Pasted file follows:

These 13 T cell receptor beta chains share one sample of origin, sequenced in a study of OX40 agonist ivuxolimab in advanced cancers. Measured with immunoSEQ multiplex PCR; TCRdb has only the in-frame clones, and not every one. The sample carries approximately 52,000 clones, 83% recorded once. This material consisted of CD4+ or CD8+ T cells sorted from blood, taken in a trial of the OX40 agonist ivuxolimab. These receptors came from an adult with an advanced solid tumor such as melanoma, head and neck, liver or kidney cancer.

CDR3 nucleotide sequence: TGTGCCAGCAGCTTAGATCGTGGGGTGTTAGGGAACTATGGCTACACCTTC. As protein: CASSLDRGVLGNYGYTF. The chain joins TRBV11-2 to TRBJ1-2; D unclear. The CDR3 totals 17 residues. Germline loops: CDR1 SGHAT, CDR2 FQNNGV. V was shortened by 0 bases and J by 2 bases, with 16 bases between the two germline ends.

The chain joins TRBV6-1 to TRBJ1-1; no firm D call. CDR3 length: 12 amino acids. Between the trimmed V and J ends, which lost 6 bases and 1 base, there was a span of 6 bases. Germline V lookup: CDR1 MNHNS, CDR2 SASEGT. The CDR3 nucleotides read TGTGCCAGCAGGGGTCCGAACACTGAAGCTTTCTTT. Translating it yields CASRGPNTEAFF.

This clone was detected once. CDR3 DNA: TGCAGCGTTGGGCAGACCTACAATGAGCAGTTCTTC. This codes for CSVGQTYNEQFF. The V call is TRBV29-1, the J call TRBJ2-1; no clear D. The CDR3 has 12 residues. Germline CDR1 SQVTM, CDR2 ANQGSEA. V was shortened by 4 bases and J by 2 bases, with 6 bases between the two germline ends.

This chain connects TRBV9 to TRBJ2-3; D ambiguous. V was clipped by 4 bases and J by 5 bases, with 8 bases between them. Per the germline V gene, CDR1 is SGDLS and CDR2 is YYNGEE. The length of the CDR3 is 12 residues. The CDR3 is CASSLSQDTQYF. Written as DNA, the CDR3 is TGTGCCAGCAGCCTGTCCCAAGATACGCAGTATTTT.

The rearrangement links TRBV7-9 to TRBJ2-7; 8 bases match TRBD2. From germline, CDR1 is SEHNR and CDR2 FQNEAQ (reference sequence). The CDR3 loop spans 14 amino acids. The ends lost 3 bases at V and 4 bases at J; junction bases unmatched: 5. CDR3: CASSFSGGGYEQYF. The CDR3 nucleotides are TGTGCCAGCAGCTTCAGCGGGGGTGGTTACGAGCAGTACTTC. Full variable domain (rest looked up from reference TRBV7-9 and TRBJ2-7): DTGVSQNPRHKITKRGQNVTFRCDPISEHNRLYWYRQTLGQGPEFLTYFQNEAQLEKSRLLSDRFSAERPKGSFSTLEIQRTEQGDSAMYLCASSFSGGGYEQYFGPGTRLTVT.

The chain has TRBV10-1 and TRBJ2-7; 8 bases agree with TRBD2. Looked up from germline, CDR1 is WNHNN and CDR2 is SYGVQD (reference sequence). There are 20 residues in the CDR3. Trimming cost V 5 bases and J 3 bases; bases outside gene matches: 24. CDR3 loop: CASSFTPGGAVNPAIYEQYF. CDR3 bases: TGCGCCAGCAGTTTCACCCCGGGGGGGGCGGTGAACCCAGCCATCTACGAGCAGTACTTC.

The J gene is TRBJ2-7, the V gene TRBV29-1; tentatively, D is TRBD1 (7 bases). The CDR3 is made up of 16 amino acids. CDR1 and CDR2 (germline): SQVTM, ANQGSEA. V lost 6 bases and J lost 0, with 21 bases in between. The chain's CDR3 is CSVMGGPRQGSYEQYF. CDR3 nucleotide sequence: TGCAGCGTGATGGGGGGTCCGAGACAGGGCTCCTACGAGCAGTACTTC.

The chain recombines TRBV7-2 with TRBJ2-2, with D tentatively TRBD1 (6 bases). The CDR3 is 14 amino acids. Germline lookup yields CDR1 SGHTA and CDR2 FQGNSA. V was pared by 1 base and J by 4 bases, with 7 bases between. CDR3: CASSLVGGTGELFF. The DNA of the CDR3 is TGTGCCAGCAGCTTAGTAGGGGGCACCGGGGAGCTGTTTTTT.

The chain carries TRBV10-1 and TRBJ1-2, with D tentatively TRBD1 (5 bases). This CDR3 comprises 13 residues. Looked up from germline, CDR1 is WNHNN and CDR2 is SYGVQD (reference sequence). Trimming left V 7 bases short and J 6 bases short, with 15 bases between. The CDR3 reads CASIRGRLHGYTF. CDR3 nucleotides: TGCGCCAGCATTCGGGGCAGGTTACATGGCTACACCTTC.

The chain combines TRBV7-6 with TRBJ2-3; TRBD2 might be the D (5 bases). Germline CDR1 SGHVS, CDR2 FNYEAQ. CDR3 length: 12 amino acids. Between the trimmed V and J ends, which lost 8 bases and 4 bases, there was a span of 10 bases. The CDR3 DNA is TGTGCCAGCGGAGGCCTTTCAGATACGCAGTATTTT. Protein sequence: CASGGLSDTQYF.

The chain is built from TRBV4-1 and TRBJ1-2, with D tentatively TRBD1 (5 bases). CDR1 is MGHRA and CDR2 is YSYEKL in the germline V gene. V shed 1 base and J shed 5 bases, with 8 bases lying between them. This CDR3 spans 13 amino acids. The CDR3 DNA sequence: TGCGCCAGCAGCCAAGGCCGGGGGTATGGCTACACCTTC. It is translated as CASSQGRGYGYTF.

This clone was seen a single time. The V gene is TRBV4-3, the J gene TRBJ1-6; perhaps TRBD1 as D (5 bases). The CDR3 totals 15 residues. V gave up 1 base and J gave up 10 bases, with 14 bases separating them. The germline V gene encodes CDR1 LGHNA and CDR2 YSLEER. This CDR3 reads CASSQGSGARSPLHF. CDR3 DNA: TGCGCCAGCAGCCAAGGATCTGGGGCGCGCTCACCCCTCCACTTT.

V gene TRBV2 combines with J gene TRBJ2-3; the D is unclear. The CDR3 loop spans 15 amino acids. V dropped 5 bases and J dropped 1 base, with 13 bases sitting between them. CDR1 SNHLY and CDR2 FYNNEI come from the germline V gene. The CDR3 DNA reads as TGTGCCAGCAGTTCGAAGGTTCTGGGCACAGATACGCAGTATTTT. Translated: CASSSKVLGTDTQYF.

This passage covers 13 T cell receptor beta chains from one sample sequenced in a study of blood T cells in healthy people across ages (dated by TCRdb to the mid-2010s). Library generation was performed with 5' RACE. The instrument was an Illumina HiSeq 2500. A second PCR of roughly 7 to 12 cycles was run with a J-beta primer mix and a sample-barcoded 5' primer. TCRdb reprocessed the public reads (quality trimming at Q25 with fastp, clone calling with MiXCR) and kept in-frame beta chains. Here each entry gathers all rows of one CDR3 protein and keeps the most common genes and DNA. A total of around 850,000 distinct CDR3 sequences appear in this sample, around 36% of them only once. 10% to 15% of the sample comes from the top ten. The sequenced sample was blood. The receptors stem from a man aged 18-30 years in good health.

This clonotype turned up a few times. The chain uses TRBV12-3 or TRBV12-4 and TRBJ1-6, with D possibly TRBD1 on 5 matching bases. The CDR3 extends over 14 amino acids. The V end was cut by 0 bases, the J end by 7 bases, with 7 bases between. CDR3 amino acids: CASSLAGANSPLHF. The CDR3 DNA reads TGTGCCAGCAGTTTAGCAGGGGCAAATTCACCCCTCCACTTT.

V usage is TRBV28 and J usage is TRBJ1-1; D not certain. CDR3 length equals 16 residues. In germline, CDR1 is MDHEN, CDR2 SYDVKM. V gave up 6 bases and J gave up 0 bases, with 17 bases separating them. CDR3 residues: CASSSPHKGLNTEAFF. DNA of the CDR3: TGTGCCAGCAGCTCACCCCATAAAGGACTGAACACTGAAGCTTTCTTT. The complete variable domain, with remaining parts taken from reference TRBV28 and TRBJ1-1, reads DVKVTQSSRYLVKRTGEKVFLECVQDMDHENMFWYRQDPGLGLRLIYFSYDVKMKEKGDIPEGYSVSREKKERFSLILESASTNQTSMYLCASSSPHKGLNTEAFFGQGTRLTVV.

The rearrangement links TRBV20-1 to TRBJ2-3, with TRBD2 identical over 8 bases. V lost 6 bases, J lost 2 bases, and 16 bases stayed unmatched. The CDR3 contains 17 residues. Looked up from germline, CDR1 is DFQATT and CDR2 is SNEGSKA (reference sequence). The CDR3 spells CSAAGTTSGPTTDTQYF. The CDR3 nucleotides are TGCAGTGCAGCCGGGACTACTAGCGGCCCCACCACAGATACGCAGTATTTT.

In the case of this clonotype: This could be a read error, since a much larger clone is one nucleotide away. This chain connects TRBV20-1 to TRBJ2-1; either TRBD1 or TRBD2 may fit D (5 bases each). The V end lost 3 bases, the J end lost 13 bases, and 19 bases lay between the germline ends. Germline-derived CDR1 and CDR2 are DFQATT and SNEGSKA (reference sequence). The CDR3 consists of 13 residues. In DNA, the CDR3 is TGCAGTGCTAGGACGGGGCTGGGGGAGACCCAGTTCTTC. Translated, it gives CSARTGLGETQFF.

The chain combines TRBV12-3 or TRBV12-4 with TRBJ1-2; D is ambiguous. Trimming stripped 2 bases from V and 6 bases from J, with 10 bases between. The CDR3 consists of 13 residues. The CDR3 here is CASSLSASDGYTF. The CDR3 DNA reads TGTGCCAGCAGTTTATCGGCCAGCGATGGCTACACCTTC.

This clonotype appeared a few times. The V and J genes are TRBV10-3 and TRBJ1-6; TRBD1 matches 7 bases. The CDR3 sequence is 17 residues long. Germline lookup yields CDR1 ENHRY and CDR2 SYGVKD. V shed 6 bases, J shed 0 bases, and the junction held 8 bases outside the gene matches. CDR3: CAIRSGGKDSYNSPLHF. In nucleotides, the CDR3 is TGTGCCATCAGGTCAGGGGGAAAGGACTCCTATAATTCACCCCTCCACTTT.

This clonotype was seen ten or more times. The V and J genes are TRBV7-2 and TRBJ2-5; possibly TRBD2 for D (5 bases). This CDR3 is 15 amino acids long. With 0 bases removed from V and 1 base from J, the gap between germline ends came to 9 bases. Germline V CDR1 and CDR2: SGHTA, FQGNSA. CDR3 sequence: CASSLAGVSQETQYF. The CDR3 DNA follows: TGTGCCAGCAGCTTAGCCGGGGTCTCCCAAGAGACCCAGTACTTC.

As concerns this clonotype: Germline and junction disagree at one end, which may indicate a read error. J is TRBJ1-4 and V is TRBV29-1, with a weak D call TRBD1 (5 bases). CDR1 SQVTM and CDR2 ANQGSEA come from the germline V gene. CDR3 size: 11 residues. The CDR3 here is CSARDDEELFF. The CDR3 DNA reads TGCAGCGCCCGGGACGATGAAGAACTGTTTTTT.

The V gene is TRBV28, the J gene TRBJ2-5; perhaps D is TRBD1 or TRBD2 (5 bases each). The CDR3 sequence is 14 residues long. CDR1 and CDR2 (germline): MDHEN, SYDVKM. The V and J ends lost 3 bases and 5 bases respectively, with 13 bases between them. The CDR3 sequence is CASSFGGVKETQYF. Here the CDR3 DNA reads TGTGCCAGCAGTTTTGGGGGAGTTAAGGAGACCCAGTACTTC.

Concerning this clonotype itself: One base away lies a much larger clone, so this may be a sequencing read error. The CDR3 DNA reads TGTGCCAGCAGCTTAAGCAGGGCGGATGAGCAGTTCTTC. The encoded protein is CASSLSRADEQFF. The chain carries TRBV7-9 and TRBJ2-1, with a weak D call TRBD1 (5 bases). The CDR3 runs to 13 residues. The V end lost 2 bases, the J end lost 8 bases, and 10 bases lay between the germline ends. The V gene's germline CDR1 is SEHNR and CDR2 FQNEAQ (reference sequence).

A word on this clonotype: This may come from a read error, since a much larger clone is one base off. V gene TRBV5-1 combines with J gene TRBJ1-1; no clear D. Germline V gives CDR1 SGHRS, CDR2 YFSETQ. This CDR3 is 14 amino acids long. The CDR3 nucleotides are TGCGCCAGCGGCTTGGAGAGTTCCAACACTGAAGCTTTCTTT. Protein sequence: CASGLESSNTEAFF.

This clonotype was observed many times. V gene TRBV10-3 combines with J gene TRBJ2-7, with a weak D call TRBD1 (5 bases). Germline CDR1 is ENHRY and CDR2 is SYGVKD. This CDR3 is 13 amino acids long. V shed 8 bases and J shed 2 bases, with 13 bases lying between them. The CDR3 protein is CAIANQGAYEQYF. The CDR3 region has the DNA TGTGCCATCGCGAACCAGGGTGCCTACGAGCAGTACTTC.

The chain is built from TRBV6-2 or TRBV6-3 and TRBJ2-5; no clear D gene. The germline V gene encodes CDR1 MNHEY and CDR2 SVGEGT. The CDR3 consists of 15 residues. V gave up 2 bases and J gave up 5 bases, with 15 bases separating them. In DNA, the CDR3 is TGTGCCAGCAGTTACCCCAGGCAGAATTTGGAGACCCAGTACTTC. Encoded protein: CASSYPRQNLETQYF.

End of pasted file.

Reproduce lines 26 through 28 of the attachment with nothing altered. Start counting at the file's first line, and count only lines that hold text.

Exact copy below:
A word on this clonotype: This may come from a read error, since a much larger clone is one base off. V gene TRBV5-1 combines with J gene TRBJ1-1; no clear D. Germline V gives CDR1 SGHRS, CDR2 YFSETQ. This CDR3 is 14 amino acids long. The CDR3 nucleotides are TGCGCCAGCGGCTTGGAGAGTTCCAACACTGAAGCTTTCTTT. Protein sequence: CASGLESSNTEAFF.

This clonotype was observed many times. V gene TRBV10-3 combines with J gene TRBJ2-7, with a weak D call TRBD1 (5 bases). Germline CDR1 is ENHRY and CDR2 is SYGVKD. This CDR3 is 13 amino acids long. V shed 8 bases and J shed 2 bases, with 13 bases lying between them. The CDR3 protein is CAIANQGAYEQYF. The CDR3 region has the DNA TGTGCCATCGCGAACCAGGGTGCCTACGAGCAGTACTTC.

The chain is built from TRBV6-2 or TRBV6-3 and TRBJ2-5; no clear D gene. The germline V gene encodes CDR1 MNHEY and CDR2 SVGEGT. The CDR3 consists of 15 residues. V gave up 2 bases and J gave up 5 bases, with 15 bases separating them. In DNA, the CDR3 is TGTGCCAGCAGTTACCCCAGGCAGAATTTGGAGACCCAGTACTTC. Encoded protein: CASSYPRQNLETQYF.